WINTER SOLSTICE, 2011 – The darkness enveloped us like a warm blanket as we walked carefully toward the center of the ancient ruins of Izapa. We carried a flashlight but did not turn it on, believing our eyes would adjust to the dark. With no warning, from the direction where I thought the royal throne should be, light shot into our eyes, blinding us to a halt.
“Make some moves with the flashlight,” Robert said. Someone must have arrived before us. “Turn the thing off and on a couple of times, so they don’t think we’re sneaking up on them.”
Our daughter quickly did so, and the other light fell away. We waved our arms in the air, but it was too dark to see if there was a response. I had not expected company. Izapa is off the beaten path even for Maya trail travelers, on the Pacific coast where Guatemala and Mexico come together. It’s not Palenque with its grand temples, or the intimate painted walls of Bonampak. I hoped the light hadn’t come from a drug trafficker. Maybe an early-rising farmer.Hungry families plant corn and beans right up to the ruins, errant stalks and tendrils invading old stones. But 3000 years ago Izapa was a powerful city-state, much bigger. An archaeologist told me that sometimes a peasant farmer, acres away from the center, is clearing brush with his machete and – clang! – he hits the stony remains of an old staircase, or a sacred altar.
I wasn’t worried about who was behind the flash of light that stopped us. At one time I would have turned back, worried or not, out of concern for our daughter; but she is in her 20s now, travel-wise and a good runner, should the need arise.
We started again, taking small steps, the three of us, and the memory returned. As a child she would tell people dolefully she never had a “real” vacation.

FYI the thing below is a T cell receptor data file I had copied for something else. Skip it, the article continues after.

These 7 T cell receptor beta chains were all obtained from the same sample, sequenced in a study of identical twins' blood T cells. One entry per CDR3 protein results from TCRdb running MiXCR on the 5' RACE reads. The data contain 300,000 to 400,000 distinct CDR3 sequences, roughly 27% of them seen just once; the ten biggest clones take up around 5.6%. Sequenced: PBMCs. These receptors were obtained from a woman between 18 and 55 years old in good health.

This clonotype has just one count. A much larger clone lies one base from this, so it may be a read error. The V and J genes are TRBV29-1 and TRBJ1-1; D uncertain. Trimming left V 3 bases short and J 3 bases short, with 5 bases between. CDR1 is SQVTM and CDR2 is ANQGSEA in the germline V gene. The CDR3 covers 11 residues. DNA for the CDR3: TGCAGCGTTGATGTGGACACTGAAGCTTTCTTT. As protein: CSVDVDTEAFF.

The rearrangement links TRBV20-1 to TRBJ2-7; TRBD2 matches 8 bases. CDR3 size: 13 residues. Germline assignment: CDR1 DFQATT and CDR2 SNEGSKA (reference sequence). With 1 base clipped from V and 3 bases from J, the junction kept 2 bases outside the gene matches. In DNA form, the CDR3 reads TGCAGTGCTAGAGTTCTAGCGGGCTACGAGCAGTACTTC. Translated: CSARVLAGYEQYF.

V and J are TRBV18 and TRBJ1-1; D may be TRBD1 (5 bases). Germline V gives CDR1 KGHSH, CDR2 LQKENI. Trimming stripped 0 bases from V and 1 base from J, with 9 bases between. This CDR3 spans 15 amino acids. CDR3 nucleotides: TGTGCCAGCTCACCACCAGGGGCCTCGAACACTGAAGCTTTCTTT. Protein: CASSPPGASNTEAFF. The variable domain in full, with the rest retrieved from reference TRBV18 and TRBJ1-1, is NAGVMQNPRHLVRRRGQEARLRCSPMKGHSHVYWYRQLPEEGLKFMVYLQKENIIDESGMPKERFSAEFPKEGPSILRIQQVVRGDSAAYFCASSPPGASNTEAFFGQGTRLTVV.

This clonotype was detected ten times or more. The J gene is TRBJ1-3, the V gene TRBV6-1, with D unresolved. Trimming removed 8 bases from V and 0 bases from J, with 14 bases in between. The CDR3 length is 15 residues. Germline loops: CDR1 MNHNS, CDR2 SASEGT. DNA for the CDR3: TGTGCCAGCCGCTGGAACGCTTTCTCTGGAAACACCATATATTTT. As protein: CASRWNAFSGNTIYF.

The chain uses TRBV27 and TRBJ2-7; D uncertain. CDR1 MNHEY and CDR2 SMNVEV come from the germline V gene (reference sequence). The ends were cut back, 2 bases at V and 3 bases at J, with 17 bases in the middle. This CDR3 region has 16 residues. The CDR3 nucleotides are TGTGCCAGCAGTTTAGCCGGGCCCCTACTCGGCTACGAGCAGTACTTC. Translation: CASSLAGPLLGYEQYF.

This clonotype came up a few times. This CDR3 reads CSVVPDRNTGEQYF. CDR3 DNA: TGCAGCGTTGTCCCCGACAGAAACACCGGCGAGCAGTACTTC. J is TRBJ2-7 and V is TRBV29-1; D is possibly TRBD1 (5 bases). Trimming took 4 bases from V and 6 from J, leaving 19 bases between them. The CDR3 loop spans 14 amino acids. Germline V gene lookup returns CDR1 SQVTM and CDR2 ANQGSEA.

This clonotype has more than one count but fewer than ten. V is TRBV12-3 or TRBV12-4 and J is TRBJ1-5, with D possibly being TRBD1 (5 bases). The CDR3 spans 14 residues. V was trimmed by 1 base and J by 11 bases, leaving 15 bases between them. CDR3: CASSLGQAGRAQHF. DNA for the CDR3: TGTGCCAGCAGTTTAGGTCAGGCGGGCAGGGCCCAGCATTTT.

“My parents always want to see something,” she said, “usually ruins.”
She would be leaving us soon; these few days together were the end of a certain epoch for our very small family. I could taste my regret. Perhaps we should have gone to more theme parks or beaches over the years. Done something a different way.
“This is probably the birthplace of the Maya Calendar,” I said to her.
“I know, Mom. Cool.”
The calendar is 5,126 years long. Its last day is December 21, 2012. The culture that built Izapa gave birth to the Maya civilization, and both were obsessed with time. Izapa’s layout, its temples and sacred ball court, is not accidental, but strictly aligned with the movement of the stars. Some epigraphers say the end of the calendar, properly called the Maya Long Count, is merely like a certain moment on an odometer, when the date will turn over to 0000, and we will go forward another 5,126 years. Others say as the calendar ends, we are in for cosmos-size troubles, soon, or in the near years ahead.
I go for the odometer theory, but I am not surprised at what are now called weather events, signs of our broken pact with Mother Earth. Even an odometer will stop counting when a car is destroyed beyond repair.
We took seats on a step behind a thick, flat stone that was the royal throne; we made out lines of a long court where a heavy rubber ball was once kept in motion by the fittest young men, a re-enactment of the struggle of the Hero Twins against the Lords of the Underworld. The tale is familiar in these parts, found in the Popol Vuh, a Maya telling of the creation of the world. We kept our eyes on the far end of the court, where the sun was supposed to rise.
Our daughter climbed the mound behind us by light of the stars and moon. Eventually three other observers, a man and two women, descended from the mound and stood nearby, from where they could see the ball court, too. Ah, those of the bright light. They greeted us formally, but kept to themselves, speaking Spanish in hushed tones. Robert and I spoke quietly, too, as if in a church out of respect, even though we were all keeping watch in the full outdoors.